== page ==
Parks Pit Report: Sprint All-Star Race

Joey Logano was the one in victory lane in one of the most confusing All-Star Races that NASCAR has hosted.

Joey Logano was the one in victory lane in one of the most confusing All-Star Races that NASCAR has hosted.

Alright, let’s try to wrap our heads around this.  The Sprint All-Star Race is always an event that is different from its point-earning cohorts on the schedule.  There’s different qualifying formats, different ways to get into the race, and the race in itself is broken up into different aspects, from segments to pit stops, and even where to line up.

This past Saturday night, things were all out of sorts even more so than usual at this race.  Heck, just making it to the All-Star Race was a task in itself.

Mother Nature decided to postpone the Sprint Showdown, which was set for Friday night, and moved it to Saturday afternoon.

It meant everything on Saturday was practically back-to-back…to back again.

It meant practice for the drivers already in the race, then the Showdown in the late morning.  After that, the Camping World Trucks held their race which also had gotten postponed due to the rain.  Then came qualifying, the wildest format even before the All-Star Race.  Three laps around the Charlotte Motor Speedway, with a pit stop after the second lap.  However, that stop comes after the driver blasts down pit road at full speed, and blasts off just as fast.

Unfortunately, not even that took place because rain again decided to play havoc.

Finally, the race itself was ready to go.  Three segments, two each of 50 laps, then a 13-lap dash, with the winner getting $1 million.  Oh, but there’s more.  In the first segment, it was required to make a 4-tire pit stop at some point in the segment under green-flag conditions.  After the first 50 laps, all cars must pit for a minimum of two tires.

Second segment is the same, except the four-tire stop had to come before lap 85, or lap 35 in the segment.  Then after the second segment, a random draw comes into play to say whether the first 9, 10, 11 or 12 cars were required to come onto pit road for a minimum of a two-tire pit stop.

The final 13-lap segment meant only 13 green-flag laps would count, and NASCAR’s overtime procedure was in play.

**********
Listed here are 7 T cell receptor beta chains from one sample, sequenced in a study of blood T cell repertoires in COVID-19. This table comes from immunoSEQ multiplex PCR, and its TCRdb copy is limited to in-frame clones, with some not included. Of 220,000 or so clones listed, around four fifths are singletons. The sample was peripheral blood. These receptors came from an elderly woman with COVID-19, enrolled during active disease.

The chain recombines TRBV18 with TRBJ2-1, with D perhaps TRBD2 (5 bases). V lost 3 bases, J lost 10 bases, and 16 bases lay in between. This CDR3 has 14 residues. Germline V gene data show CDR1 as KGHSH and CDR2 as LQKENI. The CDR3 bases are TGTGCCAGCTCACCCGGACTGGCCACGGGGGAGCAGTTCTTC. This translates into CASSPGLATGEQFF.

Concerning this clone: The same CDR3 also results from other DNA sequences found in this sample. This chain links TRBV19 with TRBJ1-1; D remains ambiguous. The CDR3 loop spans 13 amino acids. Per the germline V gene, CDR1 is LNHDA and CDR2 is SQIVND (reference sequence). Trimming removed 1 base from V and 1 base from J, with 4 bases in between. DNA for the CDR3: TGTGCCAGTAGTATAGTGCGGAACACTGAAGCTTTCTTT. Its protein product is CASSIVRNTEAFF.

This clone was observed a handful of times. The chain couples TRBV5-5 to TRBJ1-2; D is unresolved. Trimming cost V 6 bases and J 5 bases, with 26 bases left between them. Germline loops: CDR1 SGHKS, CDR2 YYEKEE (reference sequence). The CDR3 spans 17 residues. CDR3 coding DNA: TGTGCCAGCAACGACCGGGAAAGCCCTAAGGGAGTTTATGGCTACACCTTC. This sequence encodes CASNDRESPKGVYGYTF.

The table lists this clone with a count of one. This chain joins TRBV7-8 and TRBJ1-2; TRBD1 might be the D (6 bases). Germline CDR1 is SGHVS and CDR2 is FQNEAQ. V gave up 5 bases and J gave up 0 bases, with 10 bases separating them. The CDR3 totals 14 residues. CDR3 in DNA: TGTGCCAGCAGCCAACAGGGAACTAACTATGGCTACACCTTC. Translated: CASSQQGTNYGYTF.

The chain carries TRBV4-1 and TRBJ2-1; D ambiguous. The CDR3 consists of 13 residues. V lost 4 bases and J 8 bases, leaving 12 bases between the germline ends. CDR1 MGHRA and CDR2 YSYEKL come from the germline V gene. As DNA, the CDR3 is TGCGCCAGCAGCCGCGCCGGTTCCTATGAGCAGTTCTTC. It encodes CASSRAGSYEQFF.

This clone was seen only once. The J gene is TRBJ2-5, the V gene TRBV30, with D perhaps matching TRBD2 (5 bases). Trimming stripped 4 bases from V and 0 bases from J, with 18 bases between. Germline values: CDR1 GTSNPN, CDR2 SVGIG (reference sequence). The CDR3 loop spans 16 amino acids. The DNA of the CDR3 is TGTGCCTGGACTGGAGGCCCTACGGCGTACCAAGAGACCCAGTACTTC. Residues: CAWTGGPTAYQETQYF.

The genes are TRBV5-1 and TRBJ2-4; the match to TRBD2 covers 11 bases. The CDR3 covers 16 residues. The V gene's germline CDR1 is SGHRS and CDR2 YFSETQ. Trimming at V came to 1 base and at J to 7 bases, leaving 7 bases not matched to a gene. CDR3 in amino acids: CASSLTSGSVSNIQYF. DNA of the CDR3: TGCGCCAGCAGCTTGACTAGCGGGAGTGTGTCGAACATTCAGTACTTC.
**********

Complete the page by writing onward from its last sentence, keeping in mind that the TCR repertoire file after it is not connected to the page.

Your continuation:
So, does everyone understand, or is everyone still rather confused?

Well, that’s pretty much the case for everyone.  The drivers themselves at certain moments were all confused, especially in the second segment when Matt Kenseth failed to pit under green before the cut-off, and that put over half the field a lap down.  Sure Kenseth was penalized, but with half the field down a lap, the last segment pretty much was a wash.  With only 13 cars on the lead lap, the random draw meant the top-11 had to pit.

With only two cars forced to stay out, it was like pulling the parachute on a funny car after going the 1000-foot distance, the speed difference was clear.

Was there great racing, absolutely, but in the end this year’s All-Star Race soon became an All-Star Fiasco.  In a sense, since I was away at another event, I missed it.  So, I’m glad I missed all this.

SPRINT SHOWDOWN TRANSFERS:  Trevor Bayne (segment 1), Greg Biffle (segment 2), Kyle Larson (segment 3)

FAN VOTE TRANSFERS:  Chase Elliott (highest vote count), Danica Patrick (runner-up)

SEGMENT 1 LEADER:  Carl Edwards

SEGMENT 2 LEADER:  Kyle Larson

RESULTS:  1-Logano  2-Keselowski  3-Earnhardt Jr.  4-Edwards  5-Kurt Busch  6-Elliott  7-Bayne  8-Biffle  9-Hamlin  10-Kyle Busch

NOTABLE FINISHES:  11-Harvick  12-Johnson  18-Kenseth  20-Stewart


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